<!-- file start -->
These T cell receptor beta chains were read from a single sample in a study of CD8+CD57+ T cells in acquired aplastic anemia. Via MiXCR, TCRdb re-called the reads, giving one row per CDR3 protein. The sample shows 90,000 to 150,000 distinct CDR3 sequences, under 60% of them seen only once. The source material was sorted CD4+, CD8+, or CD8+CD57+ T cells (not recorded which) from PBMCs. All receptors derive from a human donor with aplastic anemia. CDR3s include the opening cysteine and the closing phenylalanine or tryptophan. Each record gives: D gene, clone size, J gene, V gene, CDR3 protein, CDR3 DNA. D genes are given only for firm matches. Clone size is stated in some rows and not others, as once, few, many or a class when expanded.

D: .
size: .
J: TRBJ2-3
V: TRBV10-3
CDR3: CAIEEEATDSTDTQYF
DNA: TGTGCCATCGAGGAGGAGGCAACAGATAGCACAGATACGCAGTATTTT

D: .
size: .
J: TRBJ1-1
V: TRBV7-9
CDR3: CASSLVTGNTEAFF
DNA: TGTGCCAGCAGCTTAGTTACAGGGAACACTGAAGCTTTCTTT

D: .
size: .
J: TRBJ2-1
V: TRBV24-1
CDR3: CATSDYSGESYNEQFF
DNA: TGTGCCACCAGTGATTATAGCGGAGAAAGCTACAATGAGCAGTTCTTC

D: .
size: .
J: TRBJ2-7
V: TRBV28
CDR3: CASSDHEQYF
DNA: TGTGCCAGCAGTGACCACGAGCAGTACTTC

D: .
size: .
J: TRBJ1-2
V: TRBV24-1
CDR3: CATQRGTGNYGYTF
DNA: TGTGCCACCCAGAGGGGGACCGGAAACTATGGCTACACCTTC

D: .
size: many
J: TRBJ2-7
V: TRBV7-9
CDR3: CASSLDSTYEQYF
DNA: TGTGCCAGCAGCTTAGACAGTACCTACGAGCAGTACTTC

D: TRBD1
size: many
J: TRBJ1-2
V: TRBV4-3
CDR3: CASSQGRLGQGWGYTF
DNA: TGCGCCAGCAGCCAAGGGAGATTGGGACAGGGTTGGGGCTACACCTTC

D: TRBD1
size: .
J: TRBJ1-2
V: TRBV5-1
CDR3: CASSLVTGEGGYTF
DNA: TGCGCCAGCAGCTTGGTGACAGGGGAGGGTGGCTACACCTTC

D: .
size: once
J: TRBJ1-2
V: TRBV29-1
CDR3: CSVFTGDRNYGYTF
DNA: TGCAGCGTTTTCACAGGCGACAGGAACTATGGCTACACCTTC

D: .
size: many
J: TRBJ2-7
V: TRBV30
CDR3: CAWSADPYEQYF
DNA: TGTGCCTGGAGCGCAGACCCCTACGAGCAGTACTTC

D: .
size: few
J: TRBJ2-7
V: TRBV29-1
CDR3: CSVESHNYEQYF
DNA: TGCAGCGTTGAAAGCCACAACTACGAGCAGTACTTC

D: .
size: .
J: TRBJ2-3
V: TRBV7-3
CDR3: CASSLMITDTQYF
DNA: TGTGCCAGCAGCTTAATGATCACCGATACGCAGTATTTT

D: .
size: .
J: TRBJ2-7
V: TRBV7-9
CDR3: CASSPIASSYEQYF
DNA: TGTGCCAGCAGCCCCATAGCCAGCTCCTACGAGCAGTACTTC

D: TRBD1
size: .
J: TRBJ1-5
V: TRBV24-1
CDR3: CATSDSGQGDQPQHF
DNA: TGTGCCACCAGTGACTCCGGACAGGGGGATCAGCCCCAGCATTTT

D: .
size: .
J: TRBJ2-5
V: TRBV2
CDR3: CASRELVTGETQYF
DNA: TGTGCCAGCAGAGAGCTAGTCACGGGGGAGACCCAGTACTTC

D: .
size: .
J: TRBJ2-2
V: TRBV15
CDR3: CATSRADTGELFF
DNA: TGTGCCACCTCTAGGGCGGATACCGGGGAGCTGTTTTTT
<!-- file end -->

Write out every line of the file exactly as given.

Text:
These T cell receptor beta chains were read from a single sample in a study of CD8+CD57+ T cells in acquired aplastic anemia. Via MiXCR, TCRdb re-called the reads, giving one row per CDR3 protein. The sample shows 90,000 to 150,000 distinct CDR3 sequences, under 60% of them seen only once. The source material was sorted CD4+, CD8+, or CD8+CD57+ T cells (not recorded which) from PBMCs. All receptors derive from a human donor with aplastic anemia. CDR3s include the opening cysteine and the closing phenylalanine or tryptophan. Each record gives: D gene, clone size, J gene, V gene, CDR3 protein, CDR3 DNA. D genes are given only for firm matches. Clone size is stated in some rows and not others, as once, few, many or a class when expanded.

D: .
size: .
J: TRBJ2-3
V: TRBV10-3
CDR3: CAIEEEATDSTDTQYF
DNA: TGTGCCATCGAGGAGGAGGCAACAGATAGCACAGATACGCAGTATTTT

D: .
size: .
J: TRBJ1-1
V: TRBV7-9
CDR3: CASSLVTGNTEAFF
DNA: TGTGCCAGCAGCTTAGTTACAGGGAACACTGAAGCTTTCTTT

D: .
size: .
J: TRBJ2-1
V: TRBV24-1
CDR3: CATSDYSGESYNEQFF
DNA: TGTGCCACCAGTGATTATAGCGGAGAAAGCTACAATGAGCAGTTCTTC

D: .
size: .
J: TRBJ2-7
V: TRBV28
CDR3: CASSDHEQYF
DNA: TGTGCCAGCAGTGACCACGAGCAGTACTTC

D: .
size: .
J: TRBJ1-2
V: TRBV24-1
CDR3: CATQRGTGNYGYTF
DNA: TGTGCCACCCAGAGGGGGACCGGAAACTATGGCTACACCTTC

D: .
size: many
J: TRBJ2-7
V: TRBV7-9
CDR3: CASSLDSTYEQYF
DNA: TGTGCCAGCAGCTTAGACAGTACCTACGAGCAGTACTTC

D: TRBD1
size: many
J: TRBJ1-2
V: TRBV4-3
CDR3: CASSQGRLGQGWGYTF
DNA: TGCGCCAGCAGCCAAGGGAGATTGGGACAGGGTTGGGGCTACACCTTC

D: TRBD1
size: .
J: TRBJ1-2
V: TRBV5-1
CDR3: CASSLVTGEGGYTF
DNA: TGCGCCAGCAGCTTGGTGACAGGGGAGGGTGGCTACACCTTC

D: .
size: once
J: TRBJ1-2
V: TRBV29-1
CDR3: CSVFTGDRNYGYTF
DNA: TGCAGCGTTTTCACAGGCGACAGGAACTATGGCTACACCTTC

D: .
size: many
J: TRBJ2-7
V: TRBV30
CDR3: CAWSADPYEQYF
DNA: TGTGCCTGGAGCGCAGACCCCTACGAGCAGTACTTC

D: .
size: few
J: TRBJ2-7
V: TRBV29-1
CDR3: CSVESHNYEQYF
DNA: TGCAGCGTTGAAAGCCACAACTACGAGCAGTACTTC

D: .
size: .
J: TRBJ2-3
V: TRBV7-3
CDR3: CASSLMITDTQYF
DNA: TGTGCCAGCAGCTTAATGATCACCGATACGCAGTATTTT

D: .
size: .
J: TRBJ2-7
V: TRBV7-9
CDR3: CASSPIASSYEQYF
DNA: TGTGCCAGCAGCCCCATAGCCAGCTCCTACGAGCAGTACTTC

D: TRBD1
size: .
J: TRBJ1-5
V: TRBV24-1
CDR3: CATSDSGQGDQPQHF
DNA: TGTGCCACCAGTGACTCCGGACAGGGGGATCAGCCCCAGCATTTT

D: .
size: .
J: TRBJ2-5
V: TRBV2
CDR3: CASRELVTGETQYF
DNA: TGTGCCAGCAGAGAGCTAGTCACGGGGGAGACCCAGTACTTC

D: .
size: .
J: TRBJ2-2
V: TRBV15
CDR3: CATSRADTGELFF
DNA: TGTGCCACCTCTAGGGCGGATACCGGGGAGCTGTTTTTT